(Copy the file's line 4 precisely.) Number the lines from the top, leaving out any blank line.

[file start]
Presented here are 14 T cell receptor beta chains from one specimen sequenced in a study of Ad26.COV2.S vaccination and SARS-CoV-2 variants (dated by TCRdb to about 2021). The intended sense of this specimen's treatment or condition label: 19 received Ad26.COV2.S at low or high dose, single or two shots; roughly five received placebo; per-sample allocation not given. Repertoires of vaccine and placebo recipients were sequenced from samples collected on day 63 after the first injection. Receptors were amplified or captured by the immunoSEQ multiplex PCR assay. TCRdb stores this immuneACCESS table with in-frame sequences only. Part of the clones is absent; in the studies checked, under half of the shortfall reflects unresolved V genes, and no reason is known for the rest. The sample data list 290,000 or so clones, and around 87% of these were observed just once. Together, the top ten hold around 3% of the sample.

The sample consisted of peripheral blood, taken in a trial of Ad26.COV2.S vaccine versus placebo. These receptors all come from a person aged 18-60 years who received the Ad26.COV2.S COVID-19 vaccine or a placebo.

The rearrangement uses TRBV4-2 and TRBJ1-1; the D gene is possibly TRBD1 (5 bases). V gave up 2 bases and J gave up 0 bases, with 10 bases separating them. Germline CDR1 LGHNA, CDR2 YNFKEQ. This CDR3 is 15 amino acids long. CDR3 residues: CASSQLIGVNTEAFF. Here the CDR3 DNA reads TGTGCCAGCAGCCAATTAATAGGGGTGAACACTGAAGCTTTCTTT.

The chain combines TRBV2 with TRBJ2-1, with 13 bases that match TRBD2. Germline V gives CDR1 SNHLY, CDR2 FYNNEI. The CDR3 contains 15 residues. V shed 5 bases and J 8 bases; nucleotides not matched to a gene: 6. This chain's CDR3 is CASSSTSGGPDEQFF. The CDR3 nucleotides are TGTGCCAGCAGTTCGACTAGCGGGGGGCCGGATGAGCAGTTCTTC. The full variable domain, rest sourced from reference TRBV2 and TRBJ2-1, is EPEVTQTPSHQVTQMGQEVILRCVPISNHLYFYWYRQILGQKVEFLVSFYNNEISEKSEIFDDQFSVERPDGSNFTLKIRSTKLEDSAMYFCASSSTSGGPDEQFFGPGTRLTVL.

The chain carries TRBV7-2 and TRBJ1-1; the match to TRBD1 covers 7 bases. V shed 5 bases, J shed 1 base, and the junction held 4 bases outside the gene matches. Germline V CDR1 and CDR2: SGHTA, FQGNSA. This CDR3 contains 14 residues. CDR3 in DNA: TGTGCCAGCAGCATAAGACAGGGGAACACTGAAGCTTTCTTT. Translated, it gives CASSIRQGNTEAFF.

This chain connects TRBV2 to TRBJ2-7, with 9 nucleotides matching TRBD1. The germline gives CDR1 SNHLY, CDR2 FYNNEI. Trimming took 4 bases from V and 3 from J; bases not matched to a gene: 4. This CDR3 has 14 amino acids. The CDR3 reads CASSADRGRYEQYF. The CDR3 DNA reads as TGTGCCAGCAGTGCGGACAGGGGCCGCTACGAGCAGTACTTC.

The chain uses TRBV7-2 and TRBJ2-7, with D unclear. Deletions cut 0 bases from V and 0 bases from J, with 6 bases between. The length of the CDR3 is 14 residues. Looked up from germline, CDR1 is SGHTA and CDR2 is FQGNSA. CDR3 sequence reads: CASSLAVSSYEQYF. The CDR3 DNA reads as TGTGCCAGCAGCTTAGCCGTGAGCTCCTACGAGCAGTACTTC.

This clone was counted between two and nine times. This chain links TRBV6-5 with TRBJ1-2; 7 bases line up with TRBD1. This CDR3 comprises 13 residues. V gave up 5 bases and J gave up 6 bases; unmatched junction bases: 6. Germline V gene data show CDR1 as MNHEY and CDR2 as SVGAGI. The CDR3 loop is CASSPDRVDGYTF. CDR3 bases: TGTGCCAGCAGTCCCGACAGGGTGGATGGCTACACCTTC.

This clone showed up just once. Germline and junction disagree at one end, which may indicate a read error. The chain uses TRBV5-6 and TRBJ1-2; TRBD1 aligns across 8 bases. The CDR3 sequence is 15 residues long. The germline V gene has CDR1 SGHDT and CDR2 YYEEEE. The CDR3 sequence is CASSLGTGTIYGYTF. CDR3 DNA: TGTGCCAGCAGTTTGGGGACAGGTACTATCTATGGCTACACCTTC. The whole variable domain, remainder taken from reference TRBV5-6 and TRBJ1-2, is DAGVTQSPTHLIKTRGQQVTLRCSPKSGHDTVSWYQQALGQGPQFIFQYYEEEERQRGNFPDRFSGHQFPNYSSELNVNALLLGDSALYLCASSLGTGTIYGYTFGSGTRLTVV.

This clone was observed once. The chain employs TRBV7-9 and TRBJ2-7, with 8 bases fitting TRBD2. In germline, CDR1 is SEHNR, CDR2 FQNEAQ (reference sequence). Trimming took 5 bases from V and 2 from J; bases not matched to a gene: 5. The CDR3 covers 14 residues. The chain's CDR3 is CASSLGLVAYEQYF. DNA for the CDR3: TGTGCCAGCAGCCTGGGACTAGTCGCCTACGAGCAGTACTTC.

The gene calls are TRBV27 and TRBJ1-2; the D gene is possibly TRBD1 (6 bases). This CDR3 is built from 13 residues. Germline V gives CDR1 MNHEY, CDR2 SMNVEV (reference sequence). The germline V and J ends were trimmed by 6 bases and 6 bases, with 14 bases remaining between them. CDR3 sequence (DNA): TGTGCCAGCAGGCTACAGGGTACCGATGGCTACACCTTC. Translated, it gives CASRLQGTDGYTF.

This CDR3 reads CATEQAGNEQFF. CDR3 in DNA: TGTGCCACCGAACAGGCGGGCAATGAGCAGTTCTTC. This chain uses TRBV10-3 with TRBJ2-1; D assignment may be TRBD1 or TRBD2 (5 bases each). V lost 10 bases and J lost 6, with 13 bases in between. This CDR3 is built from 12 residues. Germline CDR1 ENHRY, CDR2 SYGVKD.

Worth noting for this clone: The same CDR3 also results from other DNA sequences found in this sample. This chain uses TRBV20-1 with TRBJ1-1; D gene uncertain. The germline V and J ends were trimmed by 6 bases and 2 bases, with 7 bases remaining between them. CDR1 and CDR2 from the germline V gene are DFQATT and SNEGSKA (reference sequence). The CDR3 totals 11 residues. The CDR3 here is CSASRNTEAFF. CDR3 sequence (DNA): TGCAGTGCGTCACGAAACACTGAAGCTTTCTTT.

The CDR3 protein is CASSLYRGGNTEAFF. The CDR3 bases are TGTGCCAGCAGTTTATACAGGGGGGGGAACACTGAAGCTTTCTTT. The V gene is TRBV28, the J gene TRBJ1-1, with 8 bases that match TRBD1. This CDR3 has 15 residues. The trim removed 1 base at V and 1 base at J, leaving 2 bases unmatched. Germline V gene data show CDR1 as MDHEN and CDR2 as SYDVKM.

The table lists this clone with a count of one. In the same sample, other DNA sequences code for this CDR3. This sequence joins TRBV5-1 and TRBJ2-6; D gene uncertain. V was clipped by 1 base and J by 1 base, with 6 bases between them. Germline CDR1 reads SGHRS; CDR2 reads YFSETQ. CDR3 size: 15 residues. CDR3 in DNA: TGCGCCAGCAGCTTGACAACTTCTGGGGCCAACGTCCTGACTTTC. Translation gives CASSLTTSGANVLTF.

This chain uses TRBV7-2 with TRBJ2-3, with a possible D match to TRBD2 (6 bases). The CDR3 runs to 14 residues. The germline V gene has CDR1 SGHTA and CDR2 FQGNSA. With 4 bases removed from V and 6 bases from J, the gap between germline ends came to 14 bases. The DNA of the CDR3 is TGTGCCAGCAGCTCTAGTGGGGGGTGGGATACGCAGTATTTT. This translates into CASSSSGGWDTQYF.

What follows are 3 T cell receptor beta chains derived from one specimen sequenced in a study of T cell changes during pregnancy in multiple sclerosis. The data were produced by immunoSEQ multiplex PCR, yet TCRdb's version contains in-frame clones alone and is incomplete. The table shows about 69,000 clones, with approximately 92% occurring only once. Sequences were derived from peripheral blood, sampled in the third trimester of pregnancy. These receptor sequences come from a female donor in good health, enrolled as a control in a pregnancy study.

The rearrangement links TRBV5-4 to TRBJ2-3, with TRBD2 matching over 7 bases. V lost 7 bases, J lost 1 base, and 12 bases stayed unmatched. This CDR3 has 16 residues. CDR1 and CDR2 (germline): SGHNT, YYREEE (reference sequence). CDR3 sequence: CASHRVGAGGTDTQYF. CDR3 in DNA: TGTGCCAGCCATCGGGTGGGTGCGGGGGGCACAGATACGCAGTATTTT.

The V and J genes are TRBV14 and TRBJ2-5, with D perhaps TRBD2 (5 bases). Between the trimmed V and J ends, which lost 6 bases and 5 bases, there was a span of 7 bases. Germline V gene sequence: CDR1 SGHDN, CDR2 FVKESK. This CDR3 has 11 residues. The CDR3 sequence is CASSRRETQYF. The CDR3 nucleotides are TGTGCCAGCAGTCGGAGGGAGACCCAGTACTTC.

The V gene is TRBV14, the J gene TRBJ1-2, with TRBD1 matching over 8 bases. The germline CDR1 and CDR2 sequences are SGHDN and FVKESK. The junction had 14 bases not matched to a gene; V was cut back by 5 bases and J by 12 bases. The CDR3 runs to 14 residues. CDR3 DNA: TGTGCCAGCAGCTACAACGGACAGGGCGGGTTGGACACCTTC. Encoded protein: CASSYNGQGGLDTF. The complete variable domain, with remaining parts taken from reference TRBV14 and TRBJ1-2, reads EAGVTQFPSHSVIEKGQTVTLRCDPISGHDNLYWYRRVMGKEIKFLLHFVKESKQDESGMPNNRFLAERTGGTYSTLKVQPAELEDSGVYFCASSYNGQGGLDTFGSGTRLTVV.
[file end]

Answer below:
The chain combines TRBV2 with TRBJ2-1, with 13 bases that match TRBD2. Germline V gives CDR1 SNHLY, CDR2 FYNNEI. The CDR3 contains 15 residues. V shed 5 bases and J 8 bases; nucleotides not matched to a gene: 6. This chain's CDR3 is CASSSTSGGPDEQFF. The CDR3 nucleotides are TGTGCCAGCAGTTCGACTAGCGGGGGGCCGGATGAGCAGTTCTTC. The full variable domain, rest sourced from reference TRBV2 and TRBJ2-1, is EPEVTQTPSHQVTQMGQEVILRCVPISNHLYFYWYRQILGQKVEFLVSFYNNEISEKSEIFDDQFSVERPDGSNFTLKIRSTKLEDSAMYFCASSSTSGGPDEQFFGPGTRLTVL.